Real Madrid and Liverpool supporters will be able to "start Monday" denounce the incidents in their respective countries during the chaotic Champions League final, which pitted these two clubs against one another, announced Gerald Darmanin, the French Minister for the Interior.
French police officers will travel from Madrid to London to collect complaints from Spanish and British supporters who were victims of infractions and have not been able report them in France because they have returned to their home countries following the match. The minister informed the French Senate commissions of Laws and of Culture.
Both teams' fans denounced the assaults and robberies by local criminals and police officers in the media and on social networking sites. The complaints will be handled by the Bobigny and Paris public prosecutor's offices. Darmanin stated that the negative image of the party is "an injury for our national pride" but acknowledged that "things could be better organized."
During his appearance before Senate, the minister stated that 35,000 English fans were without tickets or had counterfeit tickets. This was in addition to 75,000 people who had valid tickets to the final. The chaos that followed made it impossible for 2,700 British fans to get into the stadium even though they had tickets.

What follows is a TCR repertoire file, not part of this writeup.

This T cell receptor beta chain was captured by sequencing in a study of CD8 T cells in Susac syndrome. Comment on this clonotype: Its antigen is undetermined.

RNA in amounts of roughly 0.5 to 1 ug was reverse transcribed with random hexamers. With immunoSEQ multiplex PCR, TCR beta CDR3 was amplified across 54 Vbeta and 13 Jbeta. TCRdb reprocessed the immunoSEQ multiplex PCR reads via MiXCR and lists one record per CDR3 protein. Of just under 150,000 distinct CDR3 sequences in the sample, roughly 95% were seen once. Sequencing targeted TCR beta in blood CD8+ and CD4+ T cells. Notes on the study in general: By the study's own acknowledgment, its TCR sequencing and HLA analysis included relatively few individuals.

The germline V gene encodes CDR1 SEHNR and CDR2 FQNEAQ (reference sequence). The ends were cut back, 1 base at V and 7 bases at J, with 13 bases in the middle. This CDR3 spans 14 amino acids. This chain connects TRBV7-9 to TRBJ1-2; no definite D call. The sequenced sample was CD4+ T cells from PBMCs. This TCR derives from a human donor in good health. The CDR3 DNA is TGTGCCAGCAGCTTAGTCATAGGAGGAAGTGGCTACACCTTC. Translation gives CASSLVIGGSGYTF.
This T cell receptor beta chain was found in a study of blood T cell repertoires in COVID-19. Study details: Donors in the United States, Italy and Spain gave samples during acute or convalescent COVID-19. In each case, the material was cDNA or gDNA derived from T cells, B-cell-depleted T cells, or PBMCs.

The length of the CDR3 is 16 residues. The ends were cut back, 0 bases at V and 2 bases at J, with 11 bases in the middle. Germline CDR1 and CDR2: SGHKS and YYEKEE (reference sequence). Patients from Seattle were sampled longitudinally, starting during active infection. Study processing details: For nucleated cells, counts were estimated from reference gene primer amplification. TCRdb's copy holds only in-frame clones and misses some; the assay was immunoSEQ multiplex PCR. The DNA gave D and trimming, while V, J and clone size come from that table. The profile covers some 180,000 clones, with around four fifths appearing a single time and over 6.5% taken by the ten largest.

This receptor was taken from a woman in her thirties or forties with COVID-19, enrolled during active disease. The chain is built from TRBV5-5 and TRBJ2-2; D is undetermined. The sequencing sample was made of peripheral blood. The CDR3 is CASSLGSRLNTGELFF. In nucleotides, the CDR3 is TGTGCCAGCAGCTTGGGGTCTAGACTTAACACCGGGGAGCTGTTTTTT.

2.800 fake tickets were collected from Liverpool fans trying to get into the Stade de France's turnstiles to view the game. The minister stated that the same entry had been duplicated 744 times and 760 times, respectively.
Due to the high number of fake tickets found by Liverpool fans, the Bobigny prosecutor's Office opened an investigation.
Darmanin said that there were no problems with Madrid fans because most had electronic tickets, and not paper, as Liverpool fans. Strikes on commuter trains that lead to the stadium were also caused by the chaos created by managing the large influx of fans.
Marine Le Pen, the far-right leader, accused Darmanin of lying about figures for forged tickets hours before they appeared before the Senate. The far-right leader believes that the Home Secretary should resign, and "apologize to Liverpool supporters."
According to Olivia Gregoire, a French government spokesperson, Darmanin still has the "all confidence of President of the Republic", Emmanuel Macron.